Taking to Twitter the president wrote, "Yesterday was the Radical Left Democrats big Impeachment day. They worked so hard to make it something really big and special but had one problem - almost nobody showed up. “The Media admits low turnout for anti-Trump rallies ...saying enough. Democrat voters want to hear the politicians talking about issues. This is a huge distraction and will only help Donald Trump get elected. 'Greatest President since Ronald Reagan' said a counter-protester. LehighValleyLive."

Continue Reading
 

Breaking Banner

Trump’s first term: hits and misses

Published

on

"Promises made, promises kept," goes one of President Donald Trump's main 2020 reelection slogans. Is that true?

Here are some of the key policy hits and misses -- comparing his accomplishments to his promises -- from a tumultuous first term.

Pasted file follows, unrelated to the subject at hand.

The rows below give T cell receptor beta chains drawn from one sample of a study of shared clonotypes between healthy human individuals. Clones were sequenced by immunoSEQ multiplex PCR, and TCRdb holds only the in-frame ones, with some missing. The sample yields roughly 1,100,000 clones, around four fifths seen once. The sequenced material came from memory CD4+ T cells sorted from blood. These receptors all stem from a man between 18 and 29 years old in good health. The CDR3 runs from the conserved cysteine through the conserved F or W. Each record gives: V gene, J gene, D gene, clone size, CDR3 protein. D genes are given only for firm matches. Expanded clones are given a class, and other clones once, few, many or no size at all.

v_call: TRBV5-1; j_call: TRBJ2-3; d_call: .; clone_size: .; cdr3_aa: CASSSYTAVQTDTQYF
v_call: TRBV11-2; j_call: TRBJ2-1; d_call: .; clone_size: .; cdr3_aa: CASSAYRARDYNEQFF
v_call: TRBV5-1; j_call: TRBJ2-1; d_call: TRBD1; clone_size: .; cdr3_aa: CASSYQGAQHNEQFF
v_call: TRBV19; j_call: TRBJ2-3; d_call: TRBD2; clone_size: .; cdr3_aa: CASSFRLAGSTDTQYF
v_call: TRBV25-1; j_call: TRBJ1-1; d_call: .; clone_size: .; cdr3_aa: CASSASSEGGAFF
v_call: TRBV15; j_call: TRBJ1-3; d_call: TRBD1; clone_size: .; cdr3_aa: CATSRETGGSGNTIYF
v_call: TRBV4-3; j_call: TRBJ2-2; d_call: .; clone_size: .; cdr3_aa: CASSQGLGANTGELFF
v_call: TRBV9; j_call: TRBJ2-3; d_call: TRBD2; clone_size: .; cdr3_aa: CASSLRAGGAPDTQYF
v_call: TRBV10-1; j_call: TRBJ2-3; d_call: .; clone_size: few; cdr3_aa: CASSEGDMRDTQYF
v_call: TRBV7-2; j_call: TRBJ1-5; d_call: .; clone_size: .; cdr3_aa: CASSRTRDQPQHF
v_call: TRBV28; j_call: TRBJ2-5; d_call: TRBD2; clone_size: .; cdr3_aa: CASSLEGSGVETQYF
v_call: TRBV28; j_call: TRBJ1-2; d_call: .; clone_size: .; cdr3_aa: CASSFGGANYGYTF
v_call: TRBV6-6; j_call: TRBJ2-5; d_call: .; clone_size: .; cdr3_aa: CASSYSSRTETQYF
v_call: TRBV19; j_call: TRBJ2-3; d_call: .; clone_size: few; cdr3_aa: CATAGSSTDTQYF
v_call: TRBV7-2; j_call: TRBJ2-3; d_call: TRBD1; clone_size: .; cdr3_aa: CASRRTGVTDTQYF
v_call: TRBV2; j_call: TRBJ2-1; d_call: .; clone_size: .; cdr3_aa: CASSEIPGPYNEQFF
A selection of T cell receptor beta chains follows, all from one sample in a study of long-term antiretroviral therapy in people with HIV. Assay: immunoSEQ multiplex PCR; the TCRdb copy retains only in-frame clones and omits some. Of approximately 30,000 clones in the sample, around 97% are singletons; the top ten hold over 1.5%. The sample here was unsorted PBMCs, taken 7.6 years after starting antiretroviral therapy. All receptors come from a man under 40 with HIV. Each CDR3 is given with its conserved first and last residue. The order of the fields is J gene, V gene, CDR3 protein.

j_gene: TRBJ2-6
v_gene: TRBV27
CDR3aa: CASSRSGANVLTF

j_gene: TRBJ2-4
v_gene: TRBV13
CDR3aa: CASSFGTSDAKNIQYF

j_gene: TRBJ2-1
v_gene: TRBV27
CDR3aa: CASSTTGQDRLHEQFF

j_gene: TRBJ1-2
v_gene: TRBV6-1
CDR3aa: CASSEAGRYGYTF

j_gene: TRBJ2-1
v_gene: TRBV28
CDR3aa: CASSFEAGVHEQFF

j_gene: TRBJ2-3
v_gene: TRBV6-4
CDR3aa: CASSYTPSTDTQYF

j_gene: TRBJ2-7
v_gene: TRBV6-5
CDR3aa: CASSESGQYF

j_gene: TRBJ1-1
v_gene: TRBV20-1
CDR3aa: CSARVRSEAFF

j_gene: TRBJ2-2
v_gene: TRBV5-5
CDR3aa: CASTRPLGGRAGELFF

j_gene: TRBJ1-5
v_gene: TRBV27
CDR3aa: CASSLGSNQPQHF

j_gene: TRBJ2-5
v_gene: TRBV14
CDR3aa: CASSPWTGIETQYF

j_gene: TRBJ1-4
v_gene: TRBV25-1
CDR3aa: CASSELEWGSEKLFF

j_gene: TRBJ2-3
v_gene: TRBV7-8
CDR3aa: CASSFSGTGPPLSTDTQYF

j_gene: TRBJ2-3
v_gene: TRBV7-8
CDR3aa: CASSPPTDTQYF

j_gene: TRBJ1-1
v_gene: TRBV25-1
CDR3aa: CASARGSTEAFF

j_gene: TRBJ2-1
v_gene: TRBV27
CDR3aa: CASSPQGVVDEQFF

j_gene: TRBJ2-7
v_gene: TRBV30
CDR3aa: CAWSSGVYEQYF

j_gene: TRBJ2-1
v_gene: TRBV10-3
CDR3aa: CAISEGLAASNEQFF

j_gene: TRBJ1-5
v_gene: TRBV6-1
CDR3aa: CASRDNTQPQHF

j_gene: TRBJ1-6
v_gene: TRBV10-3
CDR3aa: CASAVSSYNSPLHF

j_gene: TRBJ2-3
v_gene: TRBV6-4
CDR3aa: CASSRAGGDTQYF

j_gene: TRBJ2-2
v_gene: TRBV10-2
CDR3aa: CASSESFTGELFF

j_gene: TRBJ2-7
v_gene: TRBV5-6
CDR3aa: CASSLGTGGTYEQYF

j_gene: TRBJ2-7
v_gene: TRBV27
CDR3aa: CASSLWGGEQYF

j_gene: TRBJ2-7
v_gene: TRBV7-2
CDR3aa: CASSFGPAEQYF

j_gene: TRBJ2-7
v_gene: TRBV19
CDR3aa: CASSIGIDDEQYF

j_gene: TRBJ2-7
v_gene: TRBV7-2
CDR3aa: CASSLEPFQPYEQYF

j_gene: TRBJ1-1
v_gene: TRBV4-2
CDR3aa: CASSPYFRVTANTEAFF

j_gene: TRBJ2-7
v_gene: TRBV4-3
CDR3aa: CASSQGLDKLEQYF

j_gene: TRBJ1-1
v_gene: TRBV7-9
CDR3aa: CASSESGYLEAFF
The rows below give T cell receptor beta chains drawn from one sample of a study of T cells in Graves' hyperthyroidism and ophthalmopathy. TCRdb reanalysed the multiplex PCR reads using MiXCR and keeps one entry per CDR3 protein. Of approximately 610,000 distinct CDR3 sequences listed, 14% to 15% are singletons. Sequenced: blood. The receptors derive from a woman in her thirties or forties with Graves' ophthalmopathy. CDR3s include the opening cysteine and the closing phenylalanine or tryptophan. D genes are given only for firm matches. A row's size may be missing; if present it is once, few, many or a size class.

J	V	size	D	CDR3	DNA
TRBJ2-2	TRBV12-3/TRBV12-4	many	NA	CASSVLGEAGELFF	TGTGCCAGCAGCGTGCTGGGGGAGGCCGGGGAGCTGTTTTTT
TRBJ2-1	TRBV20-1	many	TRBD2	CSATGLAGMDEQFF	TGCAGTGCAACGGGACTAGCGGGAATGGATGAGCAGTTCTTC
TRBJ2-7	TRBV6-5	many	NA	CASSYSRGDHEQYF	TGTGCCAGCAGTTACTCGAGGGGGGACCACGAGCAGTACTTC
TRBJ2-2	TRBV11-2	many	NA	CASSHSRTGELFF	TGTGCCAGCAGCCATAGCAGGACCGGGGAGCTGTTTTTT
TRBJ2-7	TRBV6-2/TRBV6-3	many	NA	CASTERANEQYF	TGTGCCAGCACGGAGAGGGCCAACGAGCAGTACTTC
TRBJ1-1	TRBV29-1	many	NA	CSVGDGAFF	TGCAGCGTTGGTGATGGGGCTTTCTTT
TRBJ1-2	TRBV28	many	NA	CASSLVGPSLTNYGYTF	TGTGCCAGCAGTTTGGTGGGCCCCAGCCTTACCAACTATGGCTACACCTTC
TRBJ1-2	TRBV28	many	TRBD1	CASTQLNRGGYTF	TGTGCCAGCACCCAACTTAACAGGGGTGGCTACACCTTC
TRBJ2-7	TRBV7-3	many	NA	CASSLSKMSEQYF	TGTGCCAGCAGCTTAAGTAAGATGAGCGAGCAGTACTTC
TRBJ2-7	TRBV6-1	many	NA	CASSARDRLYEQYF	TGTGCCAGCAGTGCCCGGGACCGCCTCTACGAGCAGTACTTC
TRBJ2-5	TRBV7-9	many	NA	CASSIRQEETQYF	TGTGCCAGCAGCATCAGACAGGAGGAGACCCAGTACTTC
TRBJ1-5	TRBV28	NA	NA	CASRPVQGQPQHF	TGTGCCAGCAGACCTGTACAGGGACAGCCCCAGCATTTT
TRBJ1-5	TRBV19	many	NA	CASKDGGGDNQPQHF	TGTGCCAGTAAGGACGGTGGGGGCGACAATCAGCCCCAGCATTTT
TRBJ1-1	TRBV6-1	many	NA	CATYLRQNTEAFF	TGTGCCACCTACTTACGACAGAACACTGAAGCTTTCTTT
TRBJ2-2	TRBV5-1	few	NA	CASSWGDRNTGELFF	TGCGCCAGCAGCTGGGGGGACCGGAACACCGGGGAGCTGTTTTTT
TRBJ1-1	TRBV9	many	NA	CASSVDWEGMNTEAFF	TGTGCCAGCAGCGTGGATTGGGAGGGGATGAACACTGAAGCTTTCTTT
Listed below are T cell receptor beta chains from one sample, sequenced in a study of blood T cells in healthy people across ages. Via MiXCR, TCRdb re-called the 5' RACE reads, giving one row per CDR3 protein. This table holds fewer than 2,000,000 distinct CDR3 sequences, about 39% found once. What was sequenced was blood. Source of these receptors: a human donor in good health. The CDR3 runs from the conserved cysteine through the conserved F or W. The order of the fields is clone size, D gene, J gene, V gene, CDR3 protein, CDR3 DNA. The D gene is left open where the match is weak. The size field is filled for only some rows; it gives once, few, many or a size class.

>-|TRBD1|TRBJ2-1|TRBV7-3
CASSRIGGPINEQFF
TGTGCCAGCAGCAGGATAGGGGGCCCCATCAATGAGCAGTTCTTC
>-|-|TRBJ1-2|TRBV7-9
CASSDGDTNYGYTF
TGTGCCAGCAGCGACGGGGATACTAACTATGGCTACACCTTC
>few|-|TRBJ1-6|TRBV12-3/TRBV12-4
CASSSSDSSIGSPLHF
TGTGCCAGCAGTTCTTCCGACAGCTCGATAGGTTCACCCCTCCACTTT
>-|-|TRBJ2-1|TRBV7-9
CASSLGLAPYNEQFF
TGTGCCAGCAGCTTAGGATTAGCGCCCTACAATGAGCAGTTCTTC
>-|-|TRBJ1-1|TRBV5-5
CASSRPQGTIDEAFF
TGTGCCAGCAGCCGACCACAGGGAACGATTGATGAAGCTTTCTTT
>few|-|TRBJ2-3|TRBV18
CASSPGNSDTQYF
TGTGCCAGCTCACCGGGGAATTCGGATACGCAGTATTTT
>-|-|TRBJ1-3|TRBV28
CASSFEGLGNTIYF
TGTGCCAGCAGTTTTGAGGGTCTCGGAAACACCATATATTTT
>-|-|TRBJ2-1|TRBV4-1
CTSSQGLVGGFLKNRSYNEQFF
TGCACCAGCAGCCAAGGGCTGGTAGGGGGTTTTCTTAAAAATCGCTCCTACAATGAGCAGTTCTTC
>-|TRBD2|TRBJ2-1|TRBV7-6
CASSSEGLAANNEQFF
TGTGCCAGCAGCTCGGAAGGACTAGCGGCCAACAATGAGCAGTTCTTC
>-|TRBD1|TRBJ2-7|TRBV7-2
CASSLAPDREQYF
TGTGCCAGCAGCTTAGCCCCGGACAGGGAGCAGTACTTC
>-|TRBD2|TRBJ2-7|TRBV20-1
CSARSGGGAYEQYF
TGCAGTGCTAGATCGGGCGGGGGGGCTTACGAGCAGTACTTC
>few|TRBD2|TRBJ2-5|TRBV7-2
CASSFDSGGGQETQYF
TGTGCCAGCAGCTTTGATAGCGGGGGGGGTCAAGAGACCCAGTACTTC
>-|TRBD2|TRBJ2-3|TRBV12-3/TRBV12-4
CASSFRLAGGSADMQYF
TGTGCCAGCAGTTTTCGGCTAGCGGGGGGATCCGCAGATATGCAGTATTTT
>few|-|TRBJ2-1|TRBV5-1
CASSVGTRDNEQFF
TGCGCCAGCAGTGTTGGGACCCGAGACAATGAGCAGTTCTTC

- HITS -

Economy:

The economy will be Trump's major selling point.

GDP grew 3.1 percent in the first quarter of 2019 and the last recession was a decade ago. Unemployment is at a 50-year low of 3.6 percent.

Trump's frequent claim that the economy is probably "the best" in US history is an exaggeration, though.

Economists see growing dangers, including exploding government debt and growing backlash from Trump's aggressive trade policies, especially with China.

Continue Reading
 
 

Copyright © 2019 Raw Story Media, Inc. PO Box 21050, Washington, D.C. 20009 | Masthead | Privacy Policy | For corrections or concerns, please email [email protected]

I need your help.

Investigating Trump's henchmen is a full time job, and I'm trying to bring in new team members to do more exclusive reports. We have more stories coming you'll love. Join me and help restore the power of hard-hitting progressive journalism.

TAKE A LOOK
close-link

Investigating Trump is a full-time job, and I want to add new team members to do more exclusive reports. We have stories coming you'll love. Join me and go ad-free, while restoring the power of hard-hitting progressive journalism.

TAKE A LOOK
close-link